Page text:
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Hi I am investigating tripwire and have stumbled upon something which i am unsure about. in a tripwire report generated after i modified hosts.deny to include an extra # I noticed the inode number changed from 6969 to 6915. I would like to know why this happened. I know inodes are records which store data about where data is stored on the file system, but would like to know why this number changed for a simple # being inserted.

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Standard behavior for text editors is to rename the original file to a temporary name before writing out changes, so if there is a problem (such as out of disk space) you don't lose the file entirely. Thus the file gets a new inode number. If the editor is configured to leave the original as a backup file, you'll find the backup file has the original inode number; if not, then the backup will have been deleted after the new file was successfully written.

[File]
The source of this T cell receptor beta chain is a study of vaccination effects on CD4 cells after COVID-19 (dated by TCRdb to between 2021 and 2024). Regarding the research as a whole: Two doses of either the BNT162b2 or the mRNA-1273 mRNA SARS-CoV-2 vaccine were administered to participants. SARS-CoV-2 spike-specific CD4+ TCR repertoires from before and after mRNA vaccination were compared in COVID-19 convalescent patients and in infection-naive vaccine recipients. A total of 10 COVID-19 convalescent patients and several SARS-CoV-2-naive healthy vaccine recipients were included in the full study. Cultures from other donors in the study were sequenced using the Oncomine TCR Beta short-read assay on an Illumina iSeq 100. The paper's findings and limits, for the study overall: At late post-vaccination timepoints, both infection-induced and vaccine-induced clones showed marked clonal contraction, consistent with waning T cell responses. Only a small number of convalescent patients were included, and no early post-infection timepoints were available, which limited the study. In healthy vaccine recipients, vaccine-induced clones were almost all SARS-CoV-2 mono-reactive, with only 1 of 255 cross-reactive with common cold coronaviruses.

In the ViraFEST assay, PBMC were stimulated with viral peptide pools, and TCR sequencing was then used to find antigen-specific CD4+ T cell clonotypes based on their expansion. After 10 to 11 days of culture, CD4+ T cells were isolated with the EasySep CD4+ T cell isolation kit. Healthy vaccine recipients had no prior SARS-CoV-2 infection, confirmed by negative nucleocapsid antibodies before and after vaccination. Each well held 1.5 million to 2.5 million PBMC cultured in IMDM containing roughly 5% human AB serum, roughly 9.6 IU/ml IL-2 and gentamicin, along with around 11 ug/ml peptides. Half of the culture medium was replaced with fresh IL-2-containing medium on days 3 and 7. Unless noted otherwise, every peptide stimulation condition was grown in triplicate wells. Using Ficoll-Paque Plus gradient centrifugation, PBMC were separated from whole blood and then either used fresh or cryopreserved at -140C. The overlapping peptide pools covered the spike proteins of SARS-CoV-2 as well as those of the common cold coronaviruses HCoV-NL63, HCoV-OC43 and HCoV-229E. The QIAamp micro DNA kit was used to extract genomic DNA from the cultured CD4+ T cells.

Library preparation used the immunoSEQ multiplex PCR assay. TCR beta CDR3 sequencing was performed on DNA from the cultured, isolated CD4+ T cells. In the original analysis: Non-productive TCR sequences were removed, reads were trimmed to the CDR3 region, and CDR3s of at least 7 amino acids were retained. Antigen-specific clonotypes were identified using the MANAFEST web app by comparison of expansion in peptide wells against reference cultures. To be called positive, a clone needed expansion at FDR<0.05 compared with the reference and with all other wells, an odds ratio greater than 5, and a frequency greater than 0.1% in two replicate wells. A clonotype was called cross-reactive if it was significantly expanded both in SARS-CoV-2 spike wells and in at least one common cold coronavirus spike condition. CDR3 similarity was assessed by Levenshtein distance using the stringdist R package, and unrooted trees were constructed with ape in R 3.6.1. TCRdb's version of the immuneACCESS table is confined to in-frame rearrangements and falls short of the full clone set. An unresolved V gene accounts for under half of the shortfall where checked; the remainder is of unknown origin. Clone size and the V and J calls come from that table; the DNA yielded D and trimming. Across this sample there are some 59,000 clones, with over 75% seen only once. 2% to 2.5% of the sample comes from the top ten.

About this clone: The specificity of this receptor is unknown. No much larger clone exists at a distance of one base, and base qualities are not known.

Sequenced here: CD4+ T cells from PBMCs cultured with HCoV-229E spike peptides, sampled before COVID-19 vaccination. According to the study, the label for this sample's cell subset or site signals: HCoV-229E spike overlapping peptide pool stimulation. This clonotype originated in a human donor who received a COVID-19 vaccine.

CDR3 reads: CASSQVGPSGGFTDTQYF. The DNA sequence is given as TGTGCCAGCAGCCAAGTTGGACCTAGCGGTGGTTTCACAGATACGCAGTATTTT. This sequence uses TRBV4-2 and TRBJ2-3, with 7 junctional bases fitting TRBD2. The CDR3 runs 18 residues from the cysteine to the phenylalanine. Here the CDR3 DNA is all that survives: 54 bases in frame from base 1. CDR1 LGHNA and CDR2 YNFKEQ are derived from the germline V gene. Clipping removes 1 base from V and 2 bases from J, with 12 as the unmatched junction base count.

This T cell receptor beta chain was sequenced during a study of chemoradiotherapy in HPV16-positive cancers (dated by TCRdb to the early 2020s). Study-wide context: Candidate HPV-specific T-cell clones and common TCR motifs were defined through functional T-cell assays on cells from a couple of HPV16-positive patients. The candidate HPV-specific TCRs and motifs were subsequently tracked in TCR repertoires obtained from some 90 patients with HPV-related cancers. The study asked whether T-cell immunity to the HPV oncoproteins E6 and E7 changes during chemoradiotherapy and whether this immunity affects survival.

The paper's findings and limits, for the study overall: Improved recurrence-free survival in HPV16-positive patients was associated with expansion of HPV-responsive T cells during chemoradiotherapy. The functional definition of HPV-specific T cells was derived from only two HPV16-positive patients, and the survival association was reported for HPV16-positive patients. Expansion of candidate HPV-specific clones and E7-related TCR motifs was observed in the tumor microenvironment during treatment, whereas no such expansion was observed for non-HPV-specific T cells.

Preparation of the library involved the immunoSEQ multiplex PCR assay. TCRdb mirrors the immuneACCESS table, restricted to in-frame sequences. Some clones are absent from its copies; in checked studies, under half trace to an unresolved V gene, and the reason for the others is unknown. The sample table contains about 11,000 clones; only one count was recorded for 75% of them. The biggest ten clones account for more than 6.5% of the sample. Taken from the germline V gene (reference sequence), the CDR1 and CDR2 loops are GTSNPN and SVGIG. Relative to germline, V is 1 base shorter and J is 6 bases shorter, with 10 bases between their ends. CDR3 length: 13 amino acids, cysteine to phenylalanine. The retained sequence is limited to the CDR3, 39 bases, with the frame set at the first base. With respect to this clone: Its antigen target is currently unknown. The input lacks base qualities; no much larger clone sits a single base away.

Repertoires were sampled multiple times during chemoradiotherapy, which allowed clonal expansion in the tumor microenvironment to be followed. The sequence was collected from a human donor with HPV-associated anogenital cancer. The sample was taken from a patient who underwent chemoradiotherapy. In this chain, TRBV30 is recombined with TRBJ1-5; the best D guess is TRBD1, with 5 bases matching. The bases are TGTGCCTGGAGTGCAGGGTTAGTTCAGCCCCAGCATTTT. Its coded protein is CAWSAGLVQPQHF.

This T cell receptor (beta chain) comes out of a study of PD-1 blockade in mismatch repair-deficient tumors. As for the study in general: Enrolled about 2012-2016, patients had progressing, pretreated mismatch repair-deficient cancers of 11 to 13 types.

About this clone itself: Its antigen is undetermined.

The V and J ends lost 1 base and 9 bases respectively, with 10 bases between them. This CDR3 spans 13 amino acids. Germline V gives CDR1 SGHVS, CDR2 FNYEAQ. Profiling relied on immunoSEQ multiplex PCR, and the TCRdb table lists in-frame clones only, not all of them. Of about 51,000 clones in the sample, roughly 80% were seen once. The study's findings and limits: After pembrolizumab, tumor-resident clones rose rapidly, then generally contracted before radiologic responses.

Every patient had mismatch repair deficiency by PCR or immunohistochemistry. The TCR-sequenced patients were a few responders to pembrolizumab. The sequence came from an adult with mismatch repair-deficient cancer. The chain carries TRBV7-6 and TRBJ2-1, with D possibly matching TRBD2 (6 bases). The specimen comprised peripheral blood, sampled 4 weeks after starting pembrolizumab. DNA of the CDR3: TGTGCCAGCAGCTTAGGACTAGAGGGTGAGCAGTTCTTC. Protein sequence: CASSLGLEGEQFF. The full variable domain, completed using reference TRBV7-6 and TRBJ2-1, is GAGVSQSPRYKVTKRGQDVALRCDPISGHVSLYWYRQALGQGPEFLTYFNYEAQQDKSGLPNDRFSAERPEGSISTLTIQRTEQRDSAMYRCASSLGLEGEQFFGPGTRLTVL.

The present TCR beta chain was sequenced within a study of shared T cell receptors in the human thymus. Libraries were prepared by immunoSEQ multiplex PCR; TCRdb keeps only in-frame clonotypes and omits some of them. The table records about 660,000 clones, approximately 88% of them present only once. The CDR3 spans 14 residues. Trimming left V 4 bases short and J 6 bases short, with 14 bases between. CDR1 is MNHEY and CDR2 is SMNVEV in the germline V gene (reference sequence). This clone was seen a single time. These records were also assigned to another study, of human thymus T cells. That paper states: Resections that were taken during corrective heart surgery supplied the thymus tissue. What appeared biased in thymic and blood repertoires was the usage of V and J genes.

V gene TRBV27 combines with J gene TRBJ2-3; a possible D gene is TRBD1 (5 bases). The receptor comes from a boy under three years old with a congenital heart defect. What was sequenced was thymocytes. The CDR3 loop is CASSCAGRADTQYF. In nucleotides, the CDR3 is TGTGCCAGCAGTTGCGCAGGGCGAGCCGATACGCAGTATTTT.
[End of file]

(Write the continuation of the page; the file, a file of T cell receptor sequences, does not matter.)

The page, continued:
• is there somewhere where I can reference this information. it makes sense but i am not allowed to reference a place such as stackexchange thank you very much :D – Mintuz Mar 5 '11 at 11:47
  • Not offhand; it's a programming best practice, I would expect it to be covered in any book which discusses developing applications. – geekosaur Mar 5 '11 at 12:04
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    @Mintuz: Depending on the circumstances, when you save editor might either create a new file and rename it into place, or write to the original file. There are up- and downsides to both methods. I know this has been discussed before, either on this site or on Stack Overflow or Super User, though I can't find the thread right now. – Gilles Mar 5 '11 at 12:39

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